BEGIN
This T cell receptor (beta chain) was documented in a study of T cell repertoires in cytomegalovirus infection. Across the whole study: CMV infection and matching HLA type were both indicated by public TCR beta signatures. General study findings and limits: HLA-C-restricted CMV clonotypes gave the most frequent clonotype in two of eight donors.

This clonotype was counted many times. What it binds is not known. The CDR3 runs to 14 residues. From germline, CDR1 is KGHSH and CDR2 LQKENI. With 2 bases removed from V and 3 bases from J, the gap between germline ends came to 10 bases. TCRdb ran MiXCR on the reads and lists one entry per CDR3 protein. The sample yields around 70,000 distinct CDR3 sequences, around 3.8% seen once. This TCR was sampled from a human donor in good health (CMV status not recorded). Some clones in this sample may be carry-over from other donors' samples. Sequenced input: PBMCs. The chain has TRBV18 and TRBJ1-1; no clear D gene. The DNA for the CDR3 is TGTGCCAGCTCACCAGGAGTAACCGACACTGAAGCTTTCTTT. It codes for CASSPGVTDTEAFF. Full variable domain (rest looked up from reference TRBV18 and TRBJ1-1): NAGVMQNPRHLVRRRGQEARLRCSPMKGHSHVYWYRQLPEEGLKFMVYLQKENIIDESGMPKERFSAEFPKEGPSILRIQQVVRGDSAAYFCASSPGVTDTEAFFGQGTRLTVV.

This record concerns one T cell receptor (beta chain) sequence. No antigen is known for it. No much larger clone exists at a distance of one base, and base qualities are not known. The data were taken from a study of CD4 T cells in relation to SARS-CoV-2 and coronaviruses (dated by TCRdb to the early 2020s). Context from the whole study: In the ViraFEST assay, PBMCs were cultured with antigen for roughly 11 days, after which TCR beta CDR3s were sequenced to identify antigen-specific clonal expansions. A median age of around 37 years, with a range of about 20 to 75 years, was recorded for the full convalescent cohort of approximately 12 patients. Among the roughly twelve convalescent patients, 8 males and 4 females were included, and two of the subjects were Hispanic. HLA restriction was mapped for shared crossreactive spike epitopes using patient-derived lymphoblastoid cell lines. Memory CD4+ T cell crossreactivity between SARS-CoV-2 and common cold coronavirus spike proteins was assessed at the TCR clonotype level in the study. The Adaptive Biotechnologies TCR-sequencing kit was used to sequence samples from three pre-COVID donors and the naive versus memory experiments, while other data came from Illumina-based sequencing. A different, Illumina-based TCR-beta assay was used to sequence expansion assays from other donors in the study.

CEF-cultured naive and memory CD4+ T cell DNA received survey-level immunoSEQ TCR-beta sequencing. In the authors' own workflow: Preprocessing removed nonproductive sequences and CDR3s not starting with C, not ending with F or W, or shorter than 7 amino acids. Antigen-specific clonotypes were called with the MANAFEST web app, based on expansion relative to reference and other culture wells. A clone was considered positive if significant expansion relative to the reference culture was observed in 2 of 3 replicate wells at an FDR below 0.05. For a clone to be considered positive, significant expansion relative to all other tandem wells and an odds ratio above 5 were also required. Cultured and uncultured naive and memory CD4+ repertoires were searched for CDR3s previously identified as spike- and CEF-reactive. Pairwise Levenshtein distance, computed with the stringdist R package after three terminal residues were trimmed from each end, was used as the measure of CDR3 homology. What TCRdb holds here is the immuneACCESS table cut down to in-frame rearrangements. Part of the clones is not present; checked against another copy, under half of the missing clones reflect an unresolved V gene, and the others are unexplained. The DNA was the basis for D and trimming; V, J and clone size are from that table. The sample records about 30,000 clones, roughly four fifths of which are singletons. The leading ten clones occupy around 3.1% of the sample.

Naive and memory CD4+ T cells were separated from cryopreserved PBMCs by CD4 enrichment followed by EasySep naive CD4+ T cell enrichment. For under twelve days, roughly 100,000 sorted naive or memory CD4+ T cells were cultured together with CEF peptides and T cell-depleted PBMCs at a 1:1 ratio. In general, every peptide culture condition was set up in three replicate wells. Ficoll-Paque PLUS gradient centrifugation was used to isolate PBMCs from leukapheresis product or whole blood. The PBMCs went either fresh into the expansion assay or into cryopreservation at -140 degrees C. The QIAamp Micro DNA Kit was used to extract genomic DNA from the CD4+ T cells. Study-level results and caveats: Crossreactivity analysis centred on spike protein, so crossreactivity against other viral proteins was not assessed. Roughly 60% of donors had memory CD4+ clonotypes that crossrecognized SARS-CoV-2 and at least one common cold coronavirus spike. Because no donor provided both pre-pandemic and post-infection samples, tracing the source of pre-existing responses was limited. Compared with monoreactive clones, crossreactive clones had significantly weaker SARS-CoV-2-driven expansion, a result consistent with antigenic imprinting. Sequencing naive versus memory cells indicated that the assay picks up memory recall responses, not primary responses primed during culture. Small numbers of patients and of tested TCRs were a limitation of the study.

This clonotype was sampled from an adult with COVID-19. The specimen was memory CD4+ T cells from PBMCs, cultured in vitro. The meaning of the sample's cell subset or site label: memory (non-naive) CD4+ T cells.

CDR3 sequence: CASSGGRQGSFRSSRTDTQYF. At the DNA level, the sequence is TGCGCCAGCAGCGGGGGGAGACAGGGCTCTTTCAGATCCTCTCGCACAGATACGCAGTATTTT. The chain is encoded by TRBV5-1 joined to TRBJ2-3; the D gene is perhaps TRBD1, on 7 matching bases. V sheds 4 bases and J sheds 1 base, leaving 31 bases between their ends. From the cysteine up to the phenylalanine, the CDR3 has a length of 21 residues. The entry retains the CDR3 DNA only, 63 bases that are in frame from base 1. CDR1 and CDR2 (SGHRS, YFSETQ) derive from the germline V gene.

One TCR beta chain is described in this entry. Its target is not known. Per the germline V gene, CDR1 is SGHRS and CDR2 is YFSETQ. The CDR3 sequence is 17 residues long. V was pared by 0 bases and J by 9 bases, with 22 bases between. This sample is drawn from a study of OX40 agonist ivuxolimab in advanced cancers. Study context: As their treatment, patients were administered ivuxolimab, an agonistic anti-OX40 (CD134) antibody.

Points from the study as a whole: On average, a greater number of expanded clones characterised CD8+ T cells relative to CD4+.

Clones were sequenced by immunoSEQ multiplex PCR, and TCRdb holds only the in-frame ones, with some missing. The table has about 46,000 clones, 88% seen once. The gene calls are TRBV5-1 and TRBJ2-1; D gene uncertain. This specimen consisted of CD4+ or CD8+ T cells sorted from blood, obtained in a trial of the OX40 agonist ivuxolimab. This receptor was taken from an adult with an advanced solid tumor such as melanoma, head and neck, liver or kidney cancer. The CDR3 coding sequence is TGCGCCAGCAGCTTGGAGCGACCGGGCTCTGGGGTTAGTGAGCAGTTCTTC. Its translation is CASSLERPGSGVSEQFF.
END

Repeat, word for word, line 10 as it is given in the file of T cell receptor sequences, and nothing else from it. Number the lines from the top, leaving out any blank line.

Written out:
Clones were sequenced by immunoSEQ multiplex PCR, and TCRdb holds only the in-frame ones, with some missing. The table has about 46,000 clones, 88% seen once. The gene calls are TRBV5-1 and TRBJ2-1; D gene uncertain. This specimen consisted of CD4+ or CD8+ T cells sorted from blood, obtained in a trial of the OX40 agonist ivuxolimab. This receptor was taken from an adult with an advanced solid tumor such as melanoma, head and neck, liver or kidney cancer. The CDR3 coding sequence is TGCGCCAGCAGCTTGGAGCGACCGGGCTCTGGGGTTAGTGAGCAGTTCTTC. Its translation is CASSLERPGSGVSEQFF.